Neoen nails planning approval for 4 GWh Collie battery


Western Australia’s (WA) Regional Joint Development Assessment Panel and the Shire of Collie Council have approved Neoen’s plan to develop a stand-alone 1 GW /4 GWh battery energy storage system (BESS) near the coal town of Collie in the state’s southwest.

Neon said the project will include five individual 200 MW/800 MWh battery compounds with a total combined output of 1,000 MW/4,000 MWh. The project will be constructed in 200 MW/800 MWh stages “to meet the progressive increase in demand for energy storage.”

Construction of the first stage of the project is expected to commence in 2023 with Neoen predicting the facility will be operational “by or before 2025.”

Once completed, the first 200 MW/800 MWh stage of the Collie Battery will have the theoretical capacity to service the average energy needs of 260,000 households for an hour and will also stand ready to pump power into the grid in the event of a shortfall from other electricity generators, providing vital system security for WA’s main electricity network, the South West Interconnected System (SWIS).

“There is significant potential for the project to address intermittencies in energy supply due to the ability of utility-scale battery facilities to respond quickly to fluctuations in the grid,” the company said. “The project will also support the state’s objectives to achieve net zero emissions by 2050.”

The battery is to be built on a 31-hectare site about 12 kilometres northeast of Collie, approximately 215km southeast of Perth, and will connect into the transmission network via the nearby Shotts Terminal substation.

Neoen said the facility will typically charge during the day while there is excess energy generation and discharge during peak periods, helping to maintain a secure and reliable energy supply when WA ends its reliance on coal-fired power stations.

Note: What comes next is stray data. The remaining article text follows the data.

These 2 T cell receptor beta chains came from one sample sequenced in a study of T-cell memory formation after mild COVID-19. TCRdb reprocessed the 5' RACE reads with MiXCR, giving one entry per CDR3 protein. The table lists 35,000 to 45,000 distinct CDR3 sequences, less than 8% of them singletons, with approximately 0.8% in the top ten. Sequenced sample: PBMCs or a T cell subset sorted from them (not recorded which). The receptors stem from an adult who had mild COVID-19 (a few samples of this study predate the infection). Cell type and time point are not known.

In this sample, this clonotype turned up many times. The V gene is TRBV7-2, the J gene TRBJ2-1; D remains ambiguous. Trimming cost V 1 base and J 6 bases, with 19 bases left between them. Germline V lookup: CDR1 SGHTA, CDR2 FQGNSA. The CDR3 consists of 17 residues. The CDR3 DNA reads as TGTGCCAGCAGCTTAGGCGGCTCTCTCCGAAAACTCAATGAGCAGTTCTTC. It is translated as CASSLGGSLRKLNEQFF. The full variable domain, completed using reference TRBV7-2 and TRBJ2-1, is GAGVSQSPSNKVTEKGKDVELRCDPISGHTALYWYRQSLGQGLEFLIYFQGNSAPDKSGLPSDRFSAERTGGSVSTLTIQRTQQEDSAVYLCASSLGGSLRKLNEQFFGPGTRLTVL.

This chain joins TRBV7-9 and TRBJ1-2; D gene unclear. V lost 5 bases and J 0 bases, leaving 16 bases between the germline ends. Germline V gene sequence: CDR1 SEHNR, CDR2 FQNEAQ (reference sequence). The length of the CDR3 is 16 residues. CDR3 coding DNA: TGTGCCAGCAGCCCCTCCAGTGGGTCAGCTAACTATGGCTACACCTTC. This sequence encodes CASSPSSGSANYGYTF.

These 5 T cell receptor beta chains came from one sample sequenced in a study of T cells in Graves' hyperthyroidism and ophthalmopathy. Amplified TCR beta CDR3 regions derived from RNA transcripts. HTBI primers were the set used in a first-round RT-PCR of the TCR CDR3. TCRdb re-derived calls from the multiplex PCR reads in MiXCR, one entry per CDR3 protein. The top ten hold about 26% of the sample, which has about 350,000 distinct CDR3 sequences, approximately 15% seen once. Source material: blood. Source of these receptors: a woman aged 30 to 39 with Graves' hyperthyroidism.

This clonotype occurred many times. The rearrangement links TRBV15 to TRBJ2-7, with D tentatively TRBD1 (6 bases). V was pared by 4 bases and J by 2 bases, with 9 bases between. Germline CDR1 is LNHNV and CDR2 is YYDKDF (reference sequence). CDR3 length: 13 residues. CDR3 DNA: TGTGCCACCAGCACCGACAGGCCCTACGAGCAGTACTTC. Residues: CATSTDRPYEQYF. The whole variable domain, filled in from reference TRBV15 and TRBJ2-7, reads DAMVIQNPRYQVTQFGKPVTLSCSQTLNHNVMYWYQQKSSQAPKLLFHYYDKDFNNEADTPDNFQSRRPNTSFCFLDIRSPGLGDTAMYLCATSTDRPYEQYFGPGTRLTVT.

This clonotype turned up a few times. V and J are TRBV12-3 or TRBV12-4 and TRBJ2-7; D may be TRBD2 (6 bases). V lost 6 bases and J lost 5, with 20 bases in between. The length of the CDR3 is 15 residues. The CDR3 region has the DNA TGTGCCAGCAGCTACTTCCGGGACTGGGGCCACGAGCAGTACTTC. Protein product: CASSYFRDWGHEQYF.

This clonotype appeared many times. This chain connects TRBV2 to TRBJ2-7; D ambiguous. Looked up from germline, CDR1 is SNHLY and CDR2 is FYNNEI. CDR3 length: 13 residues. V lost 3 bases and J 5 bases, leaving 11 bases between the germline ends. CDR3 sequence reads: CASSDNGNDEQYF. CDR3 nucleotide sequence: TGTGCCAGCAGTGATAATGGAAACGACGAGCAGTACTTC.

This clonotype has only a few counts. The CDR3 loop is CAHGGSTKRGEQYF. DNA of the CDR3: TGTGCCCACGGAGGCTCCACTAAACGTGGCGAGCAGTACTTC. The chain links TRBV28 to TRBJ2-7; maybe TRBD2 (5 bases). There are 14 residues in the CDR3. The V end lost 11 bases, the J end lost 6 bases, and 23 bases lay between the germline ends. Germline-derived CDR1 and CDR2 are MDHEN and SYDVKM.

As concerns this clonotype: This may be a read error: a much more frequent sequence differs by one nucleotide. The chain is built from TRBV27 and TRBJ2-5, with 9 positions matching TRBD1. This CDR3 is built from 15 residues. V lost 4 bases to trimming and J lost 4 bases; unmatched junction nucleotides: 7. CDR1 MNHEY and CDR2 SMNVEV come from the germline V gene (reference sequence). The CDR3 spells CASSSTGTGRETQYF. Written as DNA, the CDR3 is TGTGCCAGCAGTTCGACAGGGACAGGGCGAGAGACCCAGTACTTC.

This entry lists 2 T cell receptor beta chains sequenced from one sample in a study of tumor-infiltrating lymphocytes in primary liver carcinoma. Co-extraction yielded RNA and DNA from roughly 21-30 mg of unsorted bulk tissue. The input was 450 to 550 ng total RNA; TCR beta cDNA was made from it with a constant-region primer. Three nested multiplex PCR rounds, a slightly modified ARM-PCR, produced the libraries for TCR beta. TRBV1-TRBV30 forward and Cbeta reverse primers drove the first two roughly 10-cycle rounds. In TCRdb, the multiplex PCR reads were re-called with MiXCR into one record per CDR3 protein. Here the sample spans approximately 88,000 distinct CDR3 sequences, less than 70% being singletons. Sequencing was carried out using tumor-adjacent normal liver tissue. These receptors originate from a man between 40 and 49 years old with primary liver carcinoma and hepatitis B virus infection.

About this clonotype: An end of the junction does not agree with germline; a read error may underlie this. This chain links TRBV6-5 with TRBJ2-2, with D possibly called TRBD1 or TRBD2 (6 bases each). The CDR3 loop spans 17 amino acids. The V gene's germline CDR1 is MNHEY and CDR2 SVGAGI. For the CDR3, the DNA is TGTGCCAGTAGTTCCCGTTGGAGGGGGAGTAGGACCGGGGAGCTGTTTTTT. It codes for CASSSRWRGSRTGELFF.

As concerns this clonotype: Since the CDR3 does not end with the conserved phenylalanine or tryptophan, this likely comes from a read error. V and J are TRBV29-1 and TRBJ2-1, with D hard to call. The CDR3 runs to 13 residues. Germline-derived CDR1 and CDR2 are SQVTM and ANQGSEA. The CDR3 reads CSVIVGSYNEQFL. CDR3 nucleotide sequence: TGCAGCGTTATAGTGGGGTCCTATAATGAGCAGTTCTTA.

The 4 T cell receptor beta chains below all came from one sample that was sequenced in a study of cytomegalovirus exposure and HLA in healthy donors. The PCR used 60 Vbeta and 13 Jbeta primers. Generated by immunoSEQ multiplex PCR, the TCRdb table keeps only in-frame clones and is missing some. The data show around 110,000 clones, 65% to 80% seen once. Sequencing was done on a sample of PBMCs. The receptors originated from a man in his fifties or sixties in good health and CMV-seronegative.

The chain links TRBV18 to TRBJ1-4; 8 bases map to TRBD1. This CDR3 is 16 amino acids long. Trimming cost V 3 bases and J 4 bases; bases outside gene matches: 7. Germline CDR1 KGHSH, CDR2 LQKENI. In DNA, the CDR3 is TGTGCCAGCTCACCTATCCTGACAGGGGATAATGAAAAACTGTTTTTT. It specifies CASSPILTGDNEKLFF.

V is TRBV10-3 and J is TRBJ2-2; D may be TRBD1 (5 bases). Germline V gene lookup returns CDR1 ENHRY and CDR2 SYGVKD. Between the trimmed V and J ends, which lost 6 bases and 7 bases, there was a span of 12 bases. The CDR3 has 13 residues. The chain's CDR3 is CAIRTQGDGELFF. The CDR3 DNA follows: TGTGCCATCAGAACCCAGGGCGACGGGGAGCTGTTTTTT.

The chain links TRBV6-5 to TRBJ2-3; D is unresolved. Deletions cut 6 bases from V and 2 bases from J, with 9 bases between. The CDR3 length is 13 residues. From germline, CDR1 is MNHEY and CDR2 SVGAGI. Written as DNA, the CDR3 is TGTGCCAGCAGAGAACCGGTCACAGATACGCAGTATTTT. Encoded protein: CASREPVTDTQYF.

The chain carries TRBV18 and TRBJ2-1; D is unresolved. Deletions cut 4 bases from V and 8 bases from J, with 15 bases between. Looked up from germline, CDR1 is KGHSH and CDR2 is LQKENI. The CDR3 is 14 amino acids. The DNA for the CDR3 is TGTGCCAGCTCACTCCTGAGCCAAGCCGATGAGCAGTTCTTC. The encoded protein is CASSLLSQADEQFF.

“With the retirement of the Muja and Collie power stations by 2030, this project will provide vital system security,” the company said. “The aim is to provide short-duration storage in the peak times to ease pressure on the grid.

“The battery will be able to provide grid stability and other grid services which will also encourage more integration of more renewable energy into the network.”

Neoen’s 300MW/450MWh Victoria Big Battery began operations in December 2021.

Image: Energy Victoria

Neoen has more than 2.5 GW of renewable assets in operation or under construction in Australia, representing more than $3 billion in investment. The company intends to reach 5 GW in Australia by 2025.

Included among its portfolio is the now 150 MW/194 MWh Hornsdale Power Reserve in South Australia, the world’s first big battery.

It also built the 300 MW/450 MWh Victorian Big Battery which came online in December 2021, and is also developing several other big batteries in Australia, including the 100 MW/200 MWh Capital battery outside Canberra, a 300 MW/800 MWh battery near Blyth in South Australia, and a 500 MW/1000 MWh battery to be built near Wallerawang west of Sydney. It has also submitted a development application for a of 200 MW/400 MWh battery facility to be built near Chittering in WA.

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